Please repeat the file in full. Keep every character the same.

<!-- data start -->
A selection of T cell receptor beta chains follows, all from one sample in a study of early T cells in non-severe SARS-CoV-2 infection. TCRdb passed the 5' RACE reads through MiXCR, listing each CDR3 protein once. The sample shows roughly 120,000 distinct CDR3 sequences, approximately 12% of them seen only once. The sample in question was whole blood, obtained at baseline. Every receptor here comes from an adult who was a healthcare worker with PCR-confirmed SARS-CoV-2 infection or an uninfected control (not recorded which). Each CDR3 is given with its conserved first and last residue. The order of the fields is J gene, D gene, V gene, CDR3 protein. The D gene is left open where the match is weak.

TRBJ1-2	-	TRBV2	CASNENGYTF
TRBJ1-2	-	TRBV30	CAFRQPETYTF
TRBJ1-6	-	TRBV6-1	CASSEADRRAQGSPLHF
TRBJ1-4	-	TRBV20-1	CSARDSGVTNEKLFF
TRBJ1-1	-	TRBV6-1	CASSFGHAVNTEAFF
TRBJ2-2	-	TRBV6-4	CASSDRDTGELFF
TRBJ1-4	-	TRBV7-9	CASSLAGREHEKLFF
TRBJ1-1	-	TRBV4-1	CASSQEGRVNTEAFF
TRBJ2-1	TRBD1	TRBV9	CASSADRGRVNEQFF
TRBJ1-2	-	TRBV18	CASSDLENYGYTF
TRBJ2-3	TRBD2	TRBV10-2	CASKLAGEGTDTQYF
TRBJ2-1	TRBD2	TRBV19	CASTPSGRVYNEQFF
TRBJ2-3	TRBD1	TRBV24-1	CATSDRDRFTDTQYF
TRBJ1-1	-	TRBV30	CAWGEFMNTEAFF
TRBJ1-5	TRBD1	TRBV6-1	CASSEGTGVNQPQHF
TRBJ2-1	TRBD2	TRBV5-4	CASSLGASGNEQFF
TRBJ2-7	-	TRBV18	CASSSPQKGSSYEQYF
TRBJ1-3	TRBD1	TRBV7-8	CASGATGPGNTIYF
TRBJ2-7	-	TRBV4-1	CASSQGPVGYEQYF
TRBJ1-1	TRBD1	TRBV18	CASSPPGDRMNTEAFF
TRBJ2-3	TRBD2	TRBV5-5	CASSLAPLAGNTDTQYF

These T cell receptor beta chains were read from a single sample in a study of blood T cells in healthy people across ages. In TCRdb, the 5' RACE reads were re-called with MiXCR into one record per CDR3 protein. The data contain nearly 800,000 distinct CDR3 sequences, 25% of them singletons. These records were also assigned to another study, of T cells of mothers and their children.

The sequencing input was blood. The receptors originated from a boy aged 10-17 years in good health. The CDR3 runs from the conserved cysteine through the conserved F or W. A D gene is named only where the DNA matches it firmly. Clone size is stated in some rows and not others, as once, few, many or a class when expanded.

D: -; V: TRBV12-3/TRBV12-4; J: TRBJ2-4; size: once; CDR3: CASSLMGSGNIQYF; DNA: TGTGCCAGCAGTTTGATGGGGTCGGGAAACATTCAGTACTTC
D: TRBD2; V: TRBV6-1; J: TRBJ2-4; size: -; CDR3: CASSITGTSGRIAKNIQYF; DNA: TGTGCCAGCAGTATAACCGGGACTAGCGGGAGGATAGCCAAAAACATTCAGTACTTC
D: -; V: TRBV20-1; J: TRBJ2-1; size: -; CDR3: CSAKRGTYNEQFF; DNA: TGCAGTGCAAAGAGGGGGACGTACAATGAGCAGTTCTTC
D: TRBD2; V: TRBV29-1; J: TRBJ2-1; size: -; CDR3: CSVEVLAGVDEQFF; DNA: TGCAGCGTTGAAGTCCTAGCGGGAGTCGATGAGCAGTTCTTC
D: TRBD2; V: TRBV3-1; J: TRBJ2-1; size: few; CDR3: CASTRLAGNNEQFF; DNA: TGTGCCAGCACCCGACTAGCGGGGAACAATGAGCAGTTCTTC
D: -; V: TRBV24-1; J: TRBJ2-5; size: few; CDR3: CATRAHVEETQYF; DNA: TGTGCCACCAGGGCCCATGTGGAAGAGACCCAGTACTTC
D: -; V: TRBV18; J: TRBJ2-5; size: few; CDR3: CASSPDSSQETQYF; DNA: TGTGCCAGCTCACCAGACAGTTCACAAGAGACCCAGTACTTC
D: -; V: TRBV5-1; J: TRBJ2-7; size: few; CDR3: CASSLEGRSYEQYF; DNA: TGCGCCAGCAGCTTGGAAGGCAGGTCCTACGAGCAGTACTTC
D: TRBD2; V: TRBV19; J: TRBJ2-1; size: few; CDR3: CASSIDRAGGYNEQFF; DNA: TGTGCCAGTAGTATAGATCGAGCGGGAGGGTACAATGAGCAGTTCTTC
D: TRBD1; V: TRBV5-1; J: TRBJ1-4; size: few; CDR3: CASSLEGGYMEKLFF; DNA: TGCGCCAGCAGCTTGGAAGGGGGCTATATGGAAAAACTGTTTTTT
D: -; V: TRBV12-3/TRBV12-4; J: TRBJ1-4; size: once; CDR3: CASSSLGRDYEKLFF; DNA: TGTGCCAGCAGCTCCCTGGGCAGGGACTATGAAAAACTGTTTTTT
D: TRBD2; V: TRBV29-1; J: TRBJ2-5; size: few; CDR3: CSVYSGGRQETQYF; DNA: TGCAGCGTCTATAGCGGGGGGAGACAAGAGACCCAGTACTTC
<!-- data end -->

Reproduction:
A selection of T cell receptor beta chains follows, all from one sample in a study of early T cells in non-severe SARS-CoV-2 infection. TCRdb passed the 5' RACE reads through MiXCR, listing each CDR3 protein once. The sample shows roughly 120,000 distinct CDR3 sequences, approximately 12% of them seen only once. The sample in question was whole blood, obtained at baseline. Every receptor here comes from an adult who was a healthcare worker with PCR-confirmed SARS-CoV-2 infection or an uninfected control (not recorded which). Each CDR3 is given with its conserved first and last residue. The order of the fields is J gene, D gene, V gene, CDR3 protein. The D gene is left open where the match is weak.

TRBJ1-2	-	TRBV2	CASNENGYTF
TRBJ1-2	-	TRBV30	CAFRQPETYTF
TRBJ1-6	-	TRBV6-1	CASSEADRRAQGSPLHF
TRBJ1-4	-	TRBV20-1	CSARDSGVTNEKLFF
TRBJ1-1	-	TRBV6-1	CASSFGHAVNTEAFF
TRBJ2-2	-	TRBV6-4	CASSDRDTGELFF
TRBJ1-4	-	TRBV7-9	CASSLAGREHEKLFF
TRBJ1-1	-	TRBV4-1	CASSQEGRVNTEAFF
TRBJ2-1	TRBD1	TRBV9	CASSADRGRVNEQFF
TRBJ1-2	-	TRBV18	CASSDLENYGYTF
TRBJ2-3	TRBD2	TRBV10-2	CASKLAGEGTDTQYF
TRBJ2-1	TRBD2	TRBV19	CASTPSGRVYNEQFF
TRBJ2-3	TRBD1	TRBV24-1	CATSDRDRFTDTQYF
TRBJ1-1	-	TRBV30	CAWGEFMNTEAFF
TRBJ1-5	TRBD1	TRBV6-1	CASSEGTGVNQPQHF
TRBJ2-1	TRBD2	TRBV5-4	CASSLGASGNEQFF
TRBJ2-7	-	TRBV18	CASSSPQKGSSYEQYF
TRBJ1-3	TRBD1	TRBV7-8	CASGATGPGNTIYF
TRBJ2-7	-	TRBV4-1	CASSQGPVGYEQYF
TRBJ1-1	TRBD1	TRBV18	CASSPPGDRMNTEAFF
TRBJ2-3	TRBD2	TRBV5-5	CASSLAPLAGNTDTQYF

These T cell receptor beta chains were read from a single sample in a study of blood T cells in healthy people across ages. In TCRdb, the 5' RACE reads were re-called with MiXCR into one record per CDR3 protein. The data contain nearly 800,000 distinct CDR3 sequences, 25% of them singletons. These records were also assigned to another study, of T cells of mothers and their children.

The sequencing input was blood. The receptors originated from a boy aged 10-17 years in good health. The CDR3 runs from the conserved cysteine through the conserved F or W. A D gene is named only where the DNA matches it firmly. Clone size is stated in some rows and not others, as once, few, many or a class when expanded.

D: -; V: TRBV12-3/TRBV12-4; J: TRBJ2-4; size: once; CDR3: CASSLMGSGNIQYF; DNA: TGTGCCAGCAGTTTGATGGGGTCGGGAAACATTCAGTACTTC
D: TRBD2; V: TRBV6-1; J: TRBJ2-4; size: -; CDR3: CASSITGTSGRIAKNIQYF; DNA: TGTGCCAGCAGTATAACCGGGACTAGCGGGAGGATAGCCAAAAACATTCAGTACTTC
D: -; V: TRBV20-1; J: TRBJ2-1; size: -; CDR3: CSAKRGTYNEQFF; DNA: TGCAGTGCAAAGAGGGGGACGTACAATGAGCAGTTCTTC
D: TRBD2; V: TRBV29-1; J: TRBJ2-1; size: -; CDR3: CSVEVLAGVDEQFF; DNA: TGCAGCGTTGAAGTCCTAGCGGGAGTCGATGAGCAGTTCTTC
D: TRBD2; V: TRBV3-1; J: TRBJ2-1; size: few; CDR3: CASTRLAGNNEQFF; DNA: TGTGCCAGCACCCGACTAGCGGGGAACAATGAGCAGTTCTTC
D: -; V: TRBV24-1; J: TRBJ2-5; size: few; CDR3: CATRAHVEETQYF; DNA: TGTGCCACCAGGGCCCATGTGGAAGAGACCCAGTACTTC
D: -; V: TRBV18; J: TRBJ2-5; size: few; CDR3: CASSPDSSQETQYF; DNA: TGTGCCAGCTCACCAGACAGTTCACAAGAGACCCAGTACTTC
D: -; V: TRBV5-1; J: TRBJ2-7; size: few; CDR3: CASSLEGRSYEQYF; DNA: TGCGCCAGCAGCTTGGAAGGCAGGTCCTACGAGCAGTACTTC
D: TRBD2; V: TRBV19; J: TRBJ2-1; size: few; CDR3: CASSIDRAGGYNEQFF; DNA: TGTGCCAGTAGTATAGATCGAGCGGGAGGGTACAATGAGCAGTTCTTC
D: TRBD1; V: TRBV5-1; J: TRBJ1-4; size: few; CDR3: CASSLEGGYMEKLFF; DNA: TGCGCCAGCAGCTTGGAAGGGGGCTATATGGAAAAACTGTTTTTT
D: -; V: TRBV12-3/TRBV12-4; J: TRBJ1-4; size: once; CDR3: CASSSLGRDYEKLFF; DNA: TGTGCCAGCAGCTCCCTGGGCAGGGACTATGAAAAACTGTTTTTT
D: TRBD2; V: TRBV29-1; J: TRBJ2-5; size: few; CDR3: CSVYSGGRQETQYF; DNA: TGCAGCGTCTATAGCGGGGGGAGACAAGAGACCCAGTACTTC